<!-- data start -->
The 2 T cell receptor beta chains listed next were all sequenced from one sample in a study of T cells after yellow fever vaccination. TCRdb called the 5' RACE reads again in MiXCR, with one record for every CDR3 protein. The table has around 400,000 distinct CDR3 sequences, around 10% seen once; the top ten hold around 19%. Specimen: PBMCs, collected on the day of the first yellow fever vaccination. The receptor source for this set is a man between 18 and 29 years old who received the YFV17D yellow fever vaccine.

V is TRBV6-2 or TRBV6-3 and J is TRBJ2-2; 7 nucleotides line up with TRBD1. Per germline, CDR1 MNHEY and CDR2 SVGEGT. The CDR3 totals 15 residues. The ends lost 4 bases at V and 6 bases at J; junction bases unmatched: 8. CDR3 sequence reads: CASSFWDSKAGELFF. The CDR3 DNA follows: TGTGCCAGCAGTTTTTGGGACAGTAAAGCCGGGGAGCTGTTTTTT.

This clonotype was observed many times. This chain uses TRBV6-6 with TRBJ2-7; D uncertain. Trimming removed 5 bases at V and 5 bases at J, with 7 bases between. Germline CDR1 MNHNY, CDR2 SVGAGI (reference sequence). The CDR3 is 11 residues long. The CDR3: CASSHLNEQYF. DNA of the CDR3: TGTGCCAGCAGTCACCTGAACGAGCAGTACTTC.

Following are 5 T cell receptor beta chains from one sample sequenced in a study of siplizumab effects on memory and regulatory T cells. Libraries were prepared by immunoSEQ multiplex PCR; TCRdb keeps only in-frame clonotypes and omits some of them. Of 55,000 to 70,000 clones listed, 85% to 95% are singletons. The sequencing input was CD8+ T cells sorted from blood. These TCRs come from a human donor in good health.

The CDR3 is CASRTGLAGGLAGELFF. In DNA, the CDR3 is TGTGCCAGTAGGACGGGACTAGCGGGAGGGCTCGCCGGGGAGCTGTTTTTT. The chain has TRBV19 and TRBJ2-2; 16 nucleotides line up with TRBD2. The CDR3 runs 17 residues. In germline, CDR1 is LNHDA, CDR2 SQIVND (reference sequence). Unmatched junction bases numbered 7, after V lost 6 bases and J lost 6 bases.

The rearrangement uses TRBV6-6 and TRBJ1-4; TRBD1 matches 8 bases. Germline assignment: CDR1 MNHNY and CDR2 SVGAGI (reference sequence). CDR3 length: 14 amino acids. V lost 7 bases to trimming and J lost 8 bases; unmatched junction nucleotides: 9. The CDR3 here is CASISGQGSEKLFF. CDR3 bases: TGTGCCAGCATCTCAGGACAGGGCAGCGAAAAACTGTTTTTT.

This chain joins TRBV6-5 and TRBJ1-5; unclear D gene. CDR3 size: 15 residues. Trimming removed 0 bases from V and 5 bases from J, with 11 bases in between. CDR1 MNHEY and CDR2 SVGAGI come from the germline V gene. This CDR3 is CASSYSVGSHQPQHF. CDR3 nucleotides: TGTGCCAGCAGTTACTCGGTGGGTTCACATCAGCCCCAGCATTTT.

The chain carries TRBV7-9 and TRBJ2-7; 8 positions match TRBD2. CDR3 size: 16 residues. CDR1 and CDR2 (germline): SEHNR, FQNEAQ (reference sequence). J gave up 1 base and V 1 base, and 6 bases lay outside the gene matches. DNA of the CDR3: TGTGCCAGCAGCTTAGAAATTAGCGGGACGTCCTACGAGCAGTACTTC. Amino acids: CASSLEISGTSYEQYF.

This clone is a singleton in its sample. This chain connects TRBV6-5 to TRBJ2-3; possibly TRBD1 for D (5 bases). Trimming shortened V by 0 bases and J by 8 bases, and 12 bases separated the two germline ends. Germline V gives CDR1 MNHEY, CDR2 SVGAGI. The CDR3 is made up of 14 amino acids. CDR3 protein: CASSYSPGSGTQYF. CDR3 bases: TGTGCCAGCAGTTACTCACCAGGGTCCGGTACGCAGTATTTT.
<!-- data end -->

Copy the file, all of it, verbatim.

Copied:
The 2 T cell receptor beta chains listed next were all sequenced from one sample in a study of T cells after yellow fever vaccination. TCRdb called the 5' RACE reads again in MiXCR, with one record for every CDR3 protein. The table has around 400,000 distinct CDR3 sequences, around 10% seen once; the top ten hold around 19%. Specimen: PBMCs, collected on the day of the first yellow fever vaccination. The receptor source for this set is a man between 18 and 29 years old who received the YFV17D yellow fever vaccine.

V is TRBV6-2 or TRBV6-3 and J is TRBJ2-2; 7 nucleotides line up with TRBD1. Per germline, CDR1 MNHEY and CDR2 SVGEGT. The CDR3 totals 15 residues. The ends lost 4 bases at V and 6 bases at J; junction bases unmatched: 8. CDR3 sequence reads: CASSFWDSKAGELFF. The CDR3 DNA follows: TGTGCCAGCAGTTTTTGGGACAGTAAAGCCGGGGAGCTGTTTTTT.

This clonotype was observed many times. This chain uses TRBV6-6 with TRBJ2-7; D uncertain. Trimming removed 5 bases at V and 5 bases at J, with 7 bases between. Germline CDR1 MNHNY, CDR2 SVGAGI (reference sequence). The CDR3 is 11 residues long. The CDR3: CASSHLNEQYF. DNA of the CDR3: TGTGCCAGCAGTCACCTGAACGAGCAGTACTTC.

Following are 5 T cell receptor beta chains from one sample sequenced in a study of siplizumab effects on memory and regulatory T cells. Libraries were prepared by immunoSEQ multiplex PCR; TCRdb keeps only in-frame clonotypes and omits some of them. Of 55,000 to 70,000 clones listed, 85% to 95% are singletons. The sequencing input was CD8+ T cells sorted from blood. These TCRs come from a human donor in good health.

The CDR3 is CASRTGLAGGLAGELFF. In DNA, the CDR3 is TGTGCCAGTAGGACGGGACTAGCGGGAGGGCTCGCCGGGGAGCTGTTTTTT. The chain has TRBV19 and TRBJ2-2; 16 nucleotides line up with TRBD2. The CDR3 runs 17 residues. In germline, CDR1 is LNHDA, CDR2 SQIVND (reference sequence). Unmatched junction bases numbered 7, after V lost 6 bases and J lost 6 bases.

The rearrangement uses TRBV6-6 and TRBJ1-4; TRBD1 matches 8 bases. Germline assignment: CDR1 MNHNY and CDR2 SVGAGI (reference sequence). CDR3 length: 14 amino acids. V lost 7 bases to trimming and J lost 8 bases; unmatched junction nucleotides: 9. The CDR3 here is CASISGQGSEKLFF. CDR3 bases: TGTGCCAGCATCTCAGGACAGGGCAGCGAAAAACTGTTTTTT.

This chain joins TRBV6-5 and TRBJ1-5; unclear D gene. CDR3 size: 15 residues. Trimming removed 0 bases from V and 5 bases from J, with 11 bases in between. CDR1 MNHEY and CDR2 SVGAGI come from the germline V gene. This CDR3 is CASSYSVGSHQPQHF. CDR3 nucleotides: TGTGCCAGCAGTTACTCGGTGGGTTCACATCAGCCCCAGCATTTT.

The chain carries TRBV7-9 and TRBJ2-7; 8 positions match TRBD2. CDR3 size: 16 residues. CDR1 and CDR2 (germline): SEHNR, FQNEAQ (reference sequence). J gave up 1 base and V 1 base, and 6 bases lay outside the gene matches. DNA of the CDR3: TGTGCCAGCAGCTTAGAAATTAGCGGGACGTCCTACGAGCAGTACTTC. Amino acids: CASSLEISGTSYEQYF.

This clone is a singleton in its sample. This chain connects TRBV6-5 to TRBJ2-3; possibly TRBD1 for D (5 bases). Trimming shortened V by 0 bases and J by 8 bases, and 12 bases separated the two germline ends. Germline V gives CDR1 MNHEY, CDR2 SVGAGI. The CDR3 is made up of 14 amino acids. CDR3 protein: CASSYSPGSGTQYF. CDR3 bases: TGTGCCAGCAGTTACTCACCAGGGTCCGGTACGCAGTATTTT.